Why won’t you talk to me?!
How can you encourage your spouse to open up to you? Keep reading to find out more…
The old adage “opposites attract” rings relatively true when we survey marriages around us. In many marital relationships, there seem to be one spouse who tends to be the ‘talker’, and the other, quieter one deemed the ‘listener’. For the talker, the effort needed to communicate seems completely one-sided, and it can get rather tiring after a while.
While there are certain reasons that can be attributed to this (e.g. Personality differences), what is important to note is that communication matters. And this usually go beyond questions such as “So how was your day?” or “Do you think the children will enjoy going to Gardens by the Bay?”
Communication is essential to maintain a friendship with your spouse, and it is this friendship that will help you go through thick and thin together.
So if you are the ‘talker’ in your marriage, here are 5 ways you can encourage your ‘listener’ spouse to start talking more!
1. Tell him why conversations are important
Never assume that your ‘listener’ spouse knows what you’re thinking! You can share why conversation matters to you, and to help you articulate your thoughts and emotion, put them through the HCR funnel.
Am I sharing how I honestly feel? Have I gotten to the underlying reason of why this matters to me?
Are my words clear and easy to understand?
Am I treating my spouse with respect through the words that I use?
As you articulate how much you would appreciate conversations (and perhaps even conversations initiated by your spouse), you are helping your better half to understand your needs better. This moment of honesty and vulnerability is a doorway to more intimate communication.
More tips on having an open communication in marriage on the next page…
2. Encourage your spouse when he/she makes the effort to talk to you
Be alert during your daily interactions. When you sense your ‘listener’ spouse opening up and sharing more with you, be sure to show your appreciation and give your attention.
Non-verbal cues such as a smile, a stroke of the arm, or even a nod as you listen can help your spouse feel more at ease when speaking.
Resist the urge to pass quick judgment or develop a remedy to whatever is being shared with you. The question “Why?” may come across as rather judgmental, so ask leading questions beginning with “What” or “How” instead. It will show that you are genuinely interested in his views, and will also help your spouse to open up.
3. Commit yourself to a 10-minute plan to talk, listen and share with each other daily
Some ‘listener’ spouses aren’t sure what to talk about when a conversation doesn’t have any firm objective or focal point. If that’s the case, you might want to consider doing a “book review” together. Set aside some time to read a book on marriage or communication, and try out some of the tips shared in this article.
This helps to add a fun dimension to your marriage while giving you a chance to put into practice some tried and tested tips that can enhance the quality of conversations between the both of you.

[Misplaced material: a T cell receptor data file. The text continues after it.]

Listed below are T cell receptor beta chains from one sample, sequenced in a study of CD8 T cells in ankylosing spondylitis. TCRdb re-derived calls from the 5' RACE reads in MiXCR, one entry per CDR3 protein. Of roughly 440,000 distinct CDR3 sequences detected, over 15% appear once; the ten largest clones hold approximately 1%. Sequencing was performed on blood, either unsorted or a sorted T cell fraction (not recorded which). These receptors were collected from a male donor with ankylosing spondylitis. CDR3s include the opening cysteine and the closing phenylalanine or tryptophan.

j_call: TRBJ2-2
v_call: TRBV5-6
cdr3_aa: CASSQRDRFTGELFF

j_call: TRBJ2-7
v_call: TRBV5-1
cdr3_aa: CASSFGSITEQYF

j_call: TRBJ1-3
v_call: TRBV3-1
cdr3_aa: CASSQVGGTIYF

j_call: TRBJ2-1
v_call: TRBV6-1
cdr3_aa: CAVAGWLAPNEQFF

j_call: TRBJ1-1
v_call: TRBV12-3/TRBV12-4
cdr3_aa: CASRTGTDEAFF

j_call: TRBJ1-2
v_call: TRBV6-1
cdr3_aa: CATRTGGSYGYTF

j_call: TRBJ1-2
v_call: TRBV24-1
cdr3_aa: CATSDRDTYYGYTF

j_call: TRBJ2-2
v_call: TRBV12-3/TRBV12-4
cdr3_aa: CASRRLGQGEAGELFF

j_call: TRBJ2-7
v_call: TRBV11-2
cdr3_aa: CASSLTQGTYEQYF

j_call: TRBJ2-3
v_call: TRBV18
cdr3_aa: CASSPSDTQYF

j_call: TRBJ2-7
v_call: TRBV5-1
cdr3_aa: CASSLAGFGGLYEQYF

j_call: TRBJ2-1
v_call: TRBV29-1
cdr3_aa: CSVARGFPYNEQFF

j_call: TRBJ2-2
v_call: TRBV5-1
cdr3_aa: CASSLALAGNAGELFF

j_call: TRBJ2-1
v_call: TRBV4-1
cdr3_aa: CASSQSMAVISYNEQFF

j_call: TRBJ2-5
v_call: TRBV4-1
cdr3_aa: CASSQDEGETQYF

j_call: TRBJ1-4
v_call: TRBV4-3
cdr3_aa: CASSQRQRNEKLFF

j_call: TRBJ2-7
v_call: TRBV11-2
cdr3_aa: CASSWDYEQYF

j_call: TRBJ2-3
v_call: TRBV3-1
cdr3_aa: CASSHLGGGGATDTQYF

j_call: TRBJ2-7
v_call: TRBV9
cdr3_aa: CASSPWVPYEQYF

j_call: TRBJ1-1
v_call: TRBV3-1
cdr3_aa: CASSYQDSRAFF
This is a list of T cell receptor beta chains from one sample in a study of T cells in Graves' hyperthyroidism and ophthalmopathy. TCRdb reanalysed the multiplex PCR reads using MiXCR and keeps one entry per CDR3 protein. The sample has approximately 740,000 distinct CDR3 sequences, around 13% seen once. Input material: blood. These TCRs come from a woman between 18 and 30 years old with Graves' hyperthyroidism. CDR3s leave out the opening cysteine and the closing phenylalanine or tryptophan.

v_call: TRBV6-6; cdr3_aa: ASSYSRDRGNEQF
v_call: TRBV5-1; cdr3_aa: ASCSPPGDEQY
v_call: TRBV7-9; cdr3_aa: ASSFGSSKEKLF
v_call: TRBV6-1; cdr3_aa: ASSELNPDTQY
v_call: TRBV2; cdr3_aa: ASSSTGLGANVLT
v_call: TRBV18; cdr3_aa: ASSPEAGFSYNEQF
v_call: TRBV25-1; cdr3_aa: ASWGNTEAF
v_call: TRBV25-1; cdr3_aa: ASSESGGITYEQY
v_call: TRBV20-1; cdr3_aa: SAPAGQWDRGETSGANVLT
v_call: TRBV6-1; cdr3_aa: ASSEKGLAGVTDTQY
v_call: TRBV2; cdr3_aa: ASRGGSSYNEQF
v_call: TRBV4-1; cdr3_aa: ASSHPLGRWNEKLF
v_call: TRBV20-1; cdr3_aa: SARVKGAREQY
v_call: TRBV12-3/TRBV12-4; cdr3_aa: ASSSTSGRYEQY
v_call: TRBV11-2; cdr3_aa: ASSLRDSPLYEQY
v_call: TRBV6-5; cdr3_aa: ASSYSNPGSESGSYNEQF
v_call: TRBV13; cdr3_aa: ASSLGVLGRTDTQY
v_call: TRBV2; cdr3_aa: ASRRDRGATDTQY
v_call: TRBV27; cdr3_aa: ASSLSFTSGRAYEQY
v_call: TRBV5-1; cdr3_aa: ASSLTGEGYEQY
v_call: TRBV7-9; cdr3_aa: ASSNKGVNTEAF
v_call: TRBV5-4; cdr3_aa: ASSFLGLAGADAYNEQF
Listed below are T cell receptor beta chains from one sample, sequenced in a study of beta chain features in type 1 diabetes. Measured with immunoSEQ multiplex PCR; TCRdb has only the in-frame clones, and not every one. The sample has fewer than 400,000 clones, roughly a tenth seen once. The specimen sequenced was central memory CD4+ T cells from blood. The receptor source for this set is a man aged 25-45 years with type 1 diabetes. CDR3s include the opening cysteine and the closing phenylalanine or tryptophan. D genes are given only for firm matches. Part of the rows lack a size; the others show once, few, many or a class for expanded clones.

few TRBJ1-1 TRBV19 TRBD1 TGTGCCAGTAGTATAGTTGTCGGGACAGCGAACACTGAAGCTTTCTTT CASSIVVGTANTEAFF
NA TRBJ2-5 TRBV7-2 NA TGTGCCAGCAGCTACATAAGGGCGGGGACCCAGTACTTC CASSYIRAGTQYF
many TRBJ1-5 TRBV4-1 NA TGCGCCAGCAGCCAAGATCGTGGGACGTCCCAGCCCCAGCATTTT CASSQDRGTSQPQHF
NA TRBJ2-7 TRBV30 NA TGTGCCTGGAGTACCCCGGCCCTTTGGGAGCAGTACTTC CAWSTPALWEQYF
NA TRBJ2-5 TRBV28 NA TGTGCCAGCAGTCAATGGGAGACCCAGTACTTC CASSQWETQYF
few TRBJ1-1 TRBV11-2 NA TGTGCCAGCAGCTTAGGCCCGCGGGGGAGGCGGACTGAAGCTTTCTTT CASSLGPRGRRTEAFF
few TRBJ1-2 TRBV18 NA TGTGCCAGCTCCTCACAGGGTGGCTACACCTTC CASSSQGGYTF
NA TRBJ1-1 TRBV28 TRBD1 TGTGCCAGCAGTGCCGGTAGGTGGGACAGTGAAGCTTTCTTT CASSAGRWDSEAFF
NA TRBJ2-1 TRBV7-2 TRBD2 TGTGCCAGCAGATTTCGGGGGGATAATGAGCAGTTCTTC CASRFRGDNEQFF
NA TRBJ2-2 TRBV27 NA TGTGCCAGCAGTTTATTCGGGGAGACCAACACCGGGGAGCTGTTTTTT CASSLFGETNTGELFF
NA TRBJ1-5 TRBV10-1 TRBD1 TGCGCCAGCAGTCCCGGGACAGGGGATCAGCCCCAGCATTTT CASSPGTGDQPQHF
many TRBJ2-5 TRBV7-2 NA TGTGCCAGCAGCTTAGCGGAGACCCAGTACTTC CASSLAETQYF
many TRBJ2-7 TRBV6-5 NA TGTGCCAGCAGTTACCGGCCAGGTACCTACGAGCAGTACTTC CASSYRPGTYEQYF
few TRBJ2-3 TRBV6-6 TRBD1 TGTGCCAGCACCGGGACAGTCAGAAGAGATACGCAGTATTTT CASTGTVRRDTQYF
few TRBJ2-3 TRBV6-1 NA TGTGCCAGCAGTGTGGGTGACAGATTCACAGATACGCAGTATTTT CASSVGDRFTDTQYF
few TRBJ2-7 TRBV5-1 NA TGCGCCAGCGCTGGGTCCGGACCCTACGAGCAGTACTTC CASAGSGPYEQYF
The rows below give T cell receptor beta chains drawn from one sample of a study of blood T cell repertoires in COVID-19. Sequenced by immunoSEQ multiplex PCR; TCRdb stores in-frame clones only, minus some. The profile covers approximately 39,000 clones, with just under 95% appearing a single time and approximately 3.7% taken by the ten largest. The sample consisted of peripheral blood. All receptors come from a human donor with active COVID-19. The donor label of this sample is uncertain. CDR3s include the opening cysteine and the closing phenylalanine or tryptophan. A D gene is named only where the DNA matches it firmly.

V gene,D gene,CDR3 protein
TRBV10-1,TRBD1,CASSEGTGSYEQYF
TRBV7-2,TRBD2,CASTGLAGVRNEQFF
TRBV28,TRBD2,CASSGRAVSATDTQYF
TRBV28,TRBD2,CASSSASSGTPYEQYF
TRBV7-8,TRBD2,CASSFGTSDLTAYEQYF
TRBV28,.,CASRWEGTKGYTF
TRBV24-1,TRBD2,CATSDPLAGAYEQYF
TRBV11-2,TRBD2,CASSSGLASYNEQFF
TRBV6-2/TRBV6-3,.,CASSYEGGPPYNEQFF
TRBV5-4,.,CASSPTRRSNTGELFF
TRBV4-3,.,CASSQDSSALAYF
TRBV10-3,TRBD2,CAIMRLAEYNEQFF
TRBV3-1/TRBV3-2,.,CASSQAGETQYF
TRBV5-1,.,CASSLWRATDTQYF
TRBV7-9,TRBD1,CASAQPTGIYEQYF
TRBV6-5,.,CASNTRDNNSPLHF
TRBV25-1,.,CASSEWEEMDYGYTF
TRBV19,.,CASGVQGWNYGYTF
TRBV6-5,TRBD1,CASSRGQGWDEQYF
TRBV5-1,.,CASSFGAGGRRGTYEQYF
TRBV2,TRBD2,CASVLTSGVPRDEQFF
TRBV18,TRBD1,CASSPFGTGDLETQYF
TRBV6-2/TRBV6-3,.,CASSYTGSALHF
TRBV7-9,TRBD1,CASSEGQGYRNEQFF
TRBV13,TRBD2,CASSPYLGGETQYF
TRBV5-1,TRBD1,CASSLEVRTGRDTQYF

4. Turn routine activities into times of opportunity for great conversation
A trip to the supermarket, eating out, sending the kids to enrichment classes – these can double-up as wonderful opportunities for both enjoyable and meaningful conversations.
Reminisce about your childhood days as you visit familiar eating places you both used to go to as children. Dream up new recipes together as you wheel your shopping cart around the supermarket. Chat with your spouse like you would with a really good friend. Talk about your hopes and dreams for the future.
Often times, our conversations are “transactional” where we rattle off a long to-do list and check them off verbally once it’s been accomplished. As you inject more interesting topics into your conversations, it will be gradually easier for your spouse to open up to you.
5. Keep a sense of humour in conversations
There is no need to have intense conversations where feelings are shared deeply and major issues are discussed in all seriousness. While daily routines and serious topics need to be discussed, author Ted Cunningham insists that having fun in marriage is important.
“Life is difficult, yes, but you can decide to find those (fun) moments and enjoy each other,” says Ted. “Develop the ability to pause, not take yourself too seriously, be able to laugh at yourself and cut loose.”
Let’s get talking!
If you feel overwhelmed and unsure of where to start, pick one and act on it. Do not despise the days of small beginnings! The fact that this is an area you want to work on in your marriage is highly respectable, and is an opportunity for growth in your marriage.
For couples who are finding communication a bit challenging, you can also consider getting guidance and support in putting the above ideas into practice with a counselor or marriage therapist. Should you be considering this option, Focus on the Family Singapore has trained professional counselors specialising in marital communication who would be delighted to journey with you in strengthening communication in your marriage.
Focus on the Family Singapore is a local charity dedicated to helping married couples and their families thrive through differentiated programs, trusted resources and counselling services. Find out more at http://www.family.org.sg/marriedcouples.